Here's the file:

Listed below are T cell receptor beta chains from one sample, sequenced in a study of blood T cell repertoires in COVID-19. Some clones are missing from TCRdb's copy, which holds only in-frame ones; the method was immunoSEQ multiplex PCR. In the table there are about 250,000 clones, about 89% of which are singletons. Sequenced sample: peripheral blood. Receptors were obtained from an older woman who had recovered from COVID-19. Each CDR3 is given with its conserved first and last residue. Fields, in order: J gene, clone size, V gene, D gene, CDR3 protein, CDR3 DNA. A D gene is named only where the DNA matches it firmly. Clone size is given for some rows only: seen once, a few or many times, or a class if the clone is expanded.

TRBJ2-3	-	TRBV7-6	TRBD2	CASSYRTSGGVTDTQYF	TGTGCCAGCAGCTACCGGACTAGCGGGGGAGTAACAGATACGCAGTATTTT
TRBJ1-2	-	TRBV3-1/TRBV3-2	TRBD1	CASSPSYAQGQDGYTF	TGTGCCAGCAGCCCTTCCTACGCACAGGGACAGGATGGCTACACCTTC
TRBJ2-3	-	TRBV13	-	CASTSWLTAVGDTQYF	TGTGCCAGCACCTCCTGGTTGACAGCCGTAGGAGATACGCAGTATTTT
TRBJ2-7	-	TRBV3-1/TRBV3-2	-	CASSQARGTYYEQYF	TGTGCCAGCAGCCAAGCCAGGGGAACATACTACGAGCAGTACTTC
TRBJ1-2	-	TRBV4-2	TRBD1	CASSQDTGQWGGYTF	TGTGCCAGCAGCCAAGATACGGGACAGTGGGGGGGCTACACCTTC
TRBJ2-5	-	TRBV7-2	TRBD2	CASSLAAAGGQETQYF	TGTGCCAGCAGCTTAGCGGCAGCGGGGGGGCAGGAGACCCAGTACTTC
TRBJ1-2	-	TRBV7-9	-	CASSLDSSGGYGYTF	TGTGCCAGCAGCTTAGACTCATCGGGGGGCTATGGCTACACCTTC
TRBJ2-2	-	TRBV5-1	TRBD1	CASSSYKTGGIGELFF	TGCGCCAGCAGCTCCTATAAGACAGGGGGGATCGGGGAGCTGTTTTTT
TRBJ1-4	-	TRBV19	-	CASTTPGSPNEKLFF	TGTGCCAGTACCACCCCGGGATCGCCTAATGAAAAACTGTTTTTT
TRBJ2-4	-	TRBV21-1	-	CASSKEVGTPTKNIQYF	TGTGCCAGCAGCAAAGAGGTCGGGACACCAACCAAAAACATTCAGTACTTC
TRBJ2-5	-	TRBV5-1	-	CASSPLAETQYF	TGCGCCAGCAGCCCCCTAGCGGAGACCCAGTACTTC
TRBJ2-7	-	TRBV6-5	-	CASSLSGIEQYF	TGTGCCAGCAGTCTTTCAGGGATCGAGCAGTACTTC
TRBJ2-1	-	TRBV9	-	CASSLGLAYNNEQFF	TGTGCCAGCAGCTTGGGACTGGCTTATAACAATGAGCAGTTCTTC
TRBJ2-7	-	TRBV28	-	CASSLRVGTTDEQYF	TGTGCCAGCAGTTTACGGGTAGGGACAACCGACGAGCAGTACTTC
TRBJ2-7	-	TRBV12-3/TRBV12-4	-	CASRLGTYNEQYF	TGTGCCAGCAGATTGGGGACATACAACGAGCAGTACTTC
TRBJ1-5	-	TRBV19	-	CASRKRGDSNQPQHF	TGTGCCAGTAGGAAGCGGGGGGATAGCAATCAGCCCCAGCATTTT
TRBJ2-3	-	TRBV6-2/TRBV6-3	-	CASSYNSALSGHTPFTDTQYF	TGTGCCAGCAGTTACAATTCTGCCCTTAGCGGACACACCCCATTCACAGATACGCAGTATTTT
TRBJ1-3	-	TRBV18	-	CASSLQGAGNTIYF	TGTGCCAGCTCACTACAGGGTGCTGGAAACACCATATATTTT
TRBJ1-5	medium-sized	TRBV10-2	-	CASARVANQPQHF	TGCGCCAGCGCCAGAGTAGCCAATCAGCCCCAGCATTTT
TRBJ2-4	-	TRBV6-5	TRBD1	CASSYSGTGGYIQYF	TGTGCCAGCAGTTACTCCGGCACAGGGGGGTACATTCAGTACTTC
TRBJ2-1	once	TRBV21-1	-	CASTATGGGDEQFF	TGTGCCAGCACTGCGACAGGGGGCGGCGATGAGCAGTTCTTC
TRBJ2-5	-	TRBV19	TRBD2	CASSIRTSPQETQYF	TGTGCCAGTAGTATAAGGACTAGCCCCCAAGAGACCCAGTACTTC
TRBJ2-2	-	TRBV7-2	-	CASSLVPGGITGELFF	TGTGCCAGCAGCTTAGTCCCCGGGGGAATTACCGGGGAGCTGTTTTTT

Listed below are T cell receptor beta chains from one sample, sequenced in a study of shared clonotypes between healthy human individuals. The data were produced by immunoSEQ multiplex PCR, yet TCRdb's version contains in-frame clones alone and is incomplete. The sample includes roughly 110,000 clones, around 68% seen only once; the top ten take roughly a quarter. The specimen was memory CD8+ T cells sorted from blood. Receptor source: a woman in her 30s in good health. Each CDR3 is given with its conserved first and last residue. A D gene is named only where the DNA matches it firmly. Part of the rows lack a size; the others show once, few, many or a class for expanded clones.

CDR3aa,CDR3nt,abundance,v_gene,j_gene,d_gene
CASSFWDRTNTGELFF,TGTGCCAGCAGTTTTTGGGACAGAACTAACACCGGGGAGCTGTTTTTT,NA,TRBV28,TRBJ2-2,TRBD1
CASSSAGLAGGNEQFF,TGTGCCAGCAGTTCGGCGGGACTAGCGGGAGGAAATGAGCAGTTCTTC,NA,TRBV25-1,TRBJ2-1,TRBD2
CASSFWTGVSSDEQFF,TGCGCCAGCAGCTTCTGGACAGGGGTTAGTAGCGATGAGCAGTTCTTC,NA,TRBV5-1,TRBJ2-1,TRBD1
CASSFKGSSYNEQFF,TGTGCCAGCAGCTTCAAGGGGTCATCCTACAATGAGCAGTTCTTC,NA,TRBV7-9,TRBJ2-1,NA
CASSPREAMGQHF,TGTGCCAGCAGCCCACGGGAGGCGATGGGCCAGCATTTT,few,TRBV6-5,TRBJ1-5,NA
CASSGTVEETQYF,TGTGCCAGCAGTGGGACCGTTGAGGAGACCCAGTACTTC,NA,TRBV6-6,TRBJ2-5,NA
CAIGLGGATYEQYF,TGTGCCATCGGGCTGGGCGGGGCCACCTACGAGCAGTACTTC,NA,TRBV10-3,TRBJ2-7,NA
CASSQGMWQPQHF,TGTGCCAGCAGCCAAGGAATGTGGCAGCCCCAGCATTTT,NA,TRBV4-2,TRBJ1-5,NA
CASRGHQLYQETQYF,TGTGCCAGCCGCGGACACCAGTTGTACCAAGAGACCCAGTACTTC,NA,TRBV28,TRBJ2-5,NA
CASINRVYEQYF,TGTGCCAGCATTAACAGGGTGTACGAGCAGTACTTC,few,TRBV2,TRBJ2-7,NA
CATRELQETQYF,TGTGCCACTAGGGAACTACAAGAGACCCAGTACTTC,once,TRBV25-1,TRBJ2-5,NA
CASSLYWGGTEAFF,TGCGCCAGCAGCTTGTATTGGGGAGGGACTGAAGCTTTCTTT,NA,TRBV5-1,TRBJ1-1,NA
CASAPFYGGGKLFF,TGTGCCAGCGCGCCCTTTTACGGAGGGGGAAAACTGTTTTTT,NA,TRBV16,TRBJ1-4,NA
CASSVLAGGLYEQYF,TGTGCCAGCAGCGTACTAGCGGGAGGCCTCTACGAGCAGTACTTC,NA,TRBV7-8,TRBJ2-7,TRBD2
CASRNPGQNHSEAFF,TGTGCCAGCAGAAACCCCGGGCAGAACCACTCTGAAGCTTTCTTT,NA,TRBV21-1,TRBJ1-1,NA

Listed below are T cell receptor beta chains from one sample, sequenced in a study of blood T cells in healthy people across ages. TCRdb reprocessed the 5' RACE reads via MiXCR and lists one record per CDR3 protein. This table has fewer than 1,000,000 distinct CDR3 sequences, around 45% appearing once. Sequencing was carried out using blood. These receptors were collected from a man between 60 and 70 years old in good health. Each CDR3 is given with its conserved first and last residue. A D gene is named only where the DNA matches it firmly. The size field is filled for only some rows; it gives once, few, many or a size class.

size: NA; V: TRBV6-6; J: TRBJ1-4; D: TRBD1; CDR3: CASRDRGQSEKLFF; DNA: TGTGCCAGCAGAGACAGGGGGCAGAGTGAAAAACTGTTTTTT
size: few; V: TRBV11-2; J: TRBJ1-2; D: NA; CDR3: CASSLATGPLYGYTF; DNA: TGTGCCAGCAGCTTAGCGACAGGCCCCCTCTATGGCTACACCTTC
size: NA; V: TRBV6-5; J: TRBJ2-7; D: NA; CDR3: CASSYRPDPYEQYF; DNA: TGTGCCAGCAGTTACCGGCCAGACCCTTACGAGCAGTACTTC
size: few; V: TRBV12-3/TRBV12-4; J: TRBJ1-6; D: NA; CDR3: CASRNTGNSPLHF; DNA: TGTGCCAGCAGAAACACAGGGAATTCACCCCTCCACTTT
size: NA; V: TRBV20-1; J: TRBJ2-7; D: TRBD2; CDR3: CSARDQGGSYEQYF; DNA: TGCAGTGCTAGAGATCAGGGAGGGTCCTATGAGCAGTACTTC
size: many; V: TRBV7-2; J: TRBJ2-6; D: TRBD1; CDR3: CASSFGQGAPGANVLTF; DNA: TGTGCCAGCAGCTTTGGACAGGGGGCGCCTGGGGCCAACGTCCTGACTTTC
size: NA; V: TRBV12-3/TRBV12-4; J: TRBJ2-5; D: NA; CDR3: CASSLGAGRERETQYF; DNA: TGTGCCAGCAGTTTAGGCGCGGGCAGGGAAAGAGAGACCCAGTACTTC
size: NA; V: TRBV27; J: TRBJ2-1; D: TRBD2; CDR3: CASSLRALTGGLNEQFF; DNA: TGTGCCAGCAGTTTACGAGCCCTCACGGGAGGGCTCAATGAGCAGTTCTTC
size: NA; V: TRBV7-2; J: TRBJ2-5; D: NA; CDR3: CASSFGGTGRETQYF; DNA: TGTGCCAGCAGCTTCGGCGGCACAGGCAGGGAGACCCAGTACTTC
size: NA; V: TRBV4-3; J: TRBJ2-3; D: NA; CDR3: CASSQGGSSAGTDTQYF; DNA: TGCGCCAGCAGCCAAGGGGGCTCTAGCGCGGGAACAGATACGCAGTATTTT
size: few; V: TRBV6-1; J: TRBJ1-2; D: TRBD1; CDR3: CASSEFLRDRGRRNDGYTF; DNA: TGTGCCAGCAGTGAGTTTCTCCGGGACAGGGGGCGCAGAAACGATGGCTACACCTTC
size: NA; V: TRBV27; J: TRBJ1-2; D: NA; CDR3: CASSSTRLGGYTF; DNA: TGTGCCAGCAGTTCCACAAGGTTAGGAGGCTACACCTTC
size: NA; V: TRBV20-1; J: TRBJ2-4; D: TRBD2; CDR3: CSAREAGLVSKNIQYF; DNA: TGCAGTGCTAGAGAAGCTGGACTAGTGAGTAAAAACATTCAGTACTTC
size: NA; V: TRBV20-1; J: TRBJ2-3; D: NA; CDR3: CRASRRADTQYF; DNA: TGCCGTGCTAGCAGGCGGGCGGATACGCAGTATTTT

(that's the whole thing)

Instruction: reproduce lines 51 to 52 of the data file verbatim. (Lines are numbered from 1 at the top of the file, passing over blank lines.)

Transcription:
size: NA; V: TRBV7-2; J: TRBJ2-5; D: NA; CDR3: CASSFGGTGRETQYF; DNA: TGTGCCAGCAGCTTCGGCGGCACAGGCAGGGAGACCCAGTACTTC
size: NA; V: TRBV4-3; J: TRBJ2-3; D: NA; CDR3: CASSQGGSSAGTDTQYF; DNA: TGCGCCAGCAGCCAAGGGGGCTCTAGCGCGGGAACAGATACGCAGTATTTT